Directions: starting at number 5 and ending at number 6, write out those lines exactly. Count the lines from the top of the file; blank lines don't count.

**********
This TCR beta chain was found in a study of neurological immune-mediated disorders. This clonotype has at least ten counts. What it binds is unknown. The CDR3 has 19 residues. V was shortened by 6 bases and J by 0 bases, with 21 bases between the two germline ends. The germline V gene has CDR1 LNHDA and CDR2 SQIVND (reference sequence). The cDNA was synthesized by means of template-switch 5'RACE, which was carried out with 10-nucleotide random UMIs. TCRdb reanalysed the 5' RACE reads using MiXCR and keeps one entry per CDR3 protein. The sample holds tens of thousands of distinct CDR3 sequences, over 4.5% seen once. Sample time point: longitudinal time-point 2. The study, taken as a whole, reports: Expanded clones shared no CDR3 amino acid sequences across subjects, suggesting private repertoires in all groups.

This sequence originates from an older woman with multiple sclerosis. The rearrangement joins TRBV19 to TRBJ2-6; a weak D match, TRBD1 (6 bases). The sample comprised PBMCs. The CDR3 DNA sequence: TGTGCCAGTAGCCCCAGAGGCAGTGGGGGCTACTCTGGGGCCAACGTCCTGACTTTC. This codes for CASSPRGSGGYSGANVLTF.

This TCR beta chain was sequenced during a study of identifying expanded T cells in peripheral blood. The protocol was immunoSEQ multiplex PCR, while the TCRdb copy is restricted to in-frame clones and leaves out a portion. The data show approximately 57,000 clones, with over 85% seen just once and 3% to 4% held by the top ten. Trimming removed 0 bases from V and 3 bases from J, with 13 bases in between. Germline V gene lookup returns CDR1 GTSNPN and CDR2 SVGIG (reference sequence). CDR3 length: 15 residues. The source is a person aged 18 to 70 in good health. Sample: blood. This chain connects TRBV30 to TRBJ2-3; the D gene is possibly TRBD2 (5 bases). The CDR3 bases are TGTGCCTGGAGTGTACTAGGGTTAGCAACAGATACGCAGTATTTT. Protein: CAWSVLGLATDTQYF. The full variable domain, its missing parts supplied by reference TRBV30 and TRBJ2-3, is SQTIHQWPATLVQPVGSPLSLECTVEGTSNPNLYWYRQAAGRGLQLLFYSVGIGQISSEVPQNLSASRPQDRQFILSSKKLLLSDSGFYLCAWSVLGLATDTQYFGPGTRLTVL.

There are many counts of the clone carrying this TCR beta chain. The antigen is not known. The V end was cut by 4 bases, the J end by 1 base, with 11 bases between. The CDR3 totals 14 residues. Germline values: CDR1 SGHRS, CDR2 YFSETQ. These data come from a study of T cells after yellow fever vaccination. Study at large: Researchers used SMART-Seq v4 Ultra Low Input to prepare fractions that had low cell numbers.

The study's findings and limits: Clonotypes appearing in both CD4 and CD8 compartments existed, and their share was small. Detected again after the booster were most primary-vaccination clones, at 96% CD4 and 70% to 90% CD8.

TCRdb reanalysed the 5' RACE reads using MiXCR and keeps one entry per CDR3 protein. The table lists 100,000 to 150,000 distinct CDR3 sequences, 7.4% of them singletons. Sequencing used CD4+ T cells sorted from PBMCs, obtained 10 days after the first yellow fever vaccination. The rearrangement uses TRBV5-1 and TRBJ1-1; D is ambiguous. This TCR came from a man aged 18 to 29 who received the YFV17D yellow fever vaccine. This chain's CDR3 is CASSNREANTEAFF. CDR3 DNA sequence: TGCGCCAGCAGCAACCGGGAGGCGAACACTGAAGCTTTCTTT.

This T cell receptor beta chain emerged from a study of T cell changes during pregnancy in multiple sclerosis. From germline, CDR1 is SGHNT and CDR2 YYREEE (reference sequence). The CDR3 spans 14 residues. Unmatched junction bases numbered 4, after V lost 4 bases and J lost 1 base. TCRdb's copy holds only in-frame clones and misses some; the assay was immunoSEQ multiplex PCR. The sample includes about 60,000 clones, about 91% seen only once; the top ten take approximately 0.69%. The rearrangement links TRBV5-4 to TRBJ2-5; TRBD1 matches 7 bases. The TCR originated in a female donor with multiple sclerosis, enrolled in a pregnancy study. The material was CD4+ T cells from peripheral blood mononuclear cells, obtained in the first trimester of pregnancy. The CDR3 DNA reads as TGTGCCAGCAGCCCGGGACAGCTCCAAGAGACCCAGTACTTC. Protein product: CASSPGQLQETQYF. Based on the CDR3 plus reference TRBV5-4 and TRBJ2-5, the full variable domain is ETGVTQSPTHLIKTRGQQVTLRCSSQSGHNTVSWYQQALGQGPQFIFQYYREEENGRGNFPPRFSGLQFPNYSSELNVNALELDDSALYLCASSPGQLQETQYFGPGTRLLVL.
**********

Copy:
The study's findings and limits: Clonotypes appearing in both CD4 and CD8 compartments existed, and their share was small. Detected again after the booster were most primary-vaccination clones, at 96% CD4 and 70% to 90% CD8.

TCRdb reanalysed the 5' RACE reads using MiXCR and keeps one entry per CDR3 protein. The table lists 100,000 to 150,000 distinct CDR3 sequences, 7.4% of them singletons. Sequencing used CD4+ T cells sorted from PBMCs, obtained 10 days after the first yellow fever vaccination. The rearrangement uses TRBV5-1 and TRBJ1-1; D is ambiguous. This TCR came from a man aged 18 to 29 who received the YFV17D yellow fever vaccine. This chain's CDR3 is CASSNREANTEAFF. CDR3 DNA sequence: TGCGCCAGCAGCAACCGGGAGGCGAACACTGAAGCTTTCTTT.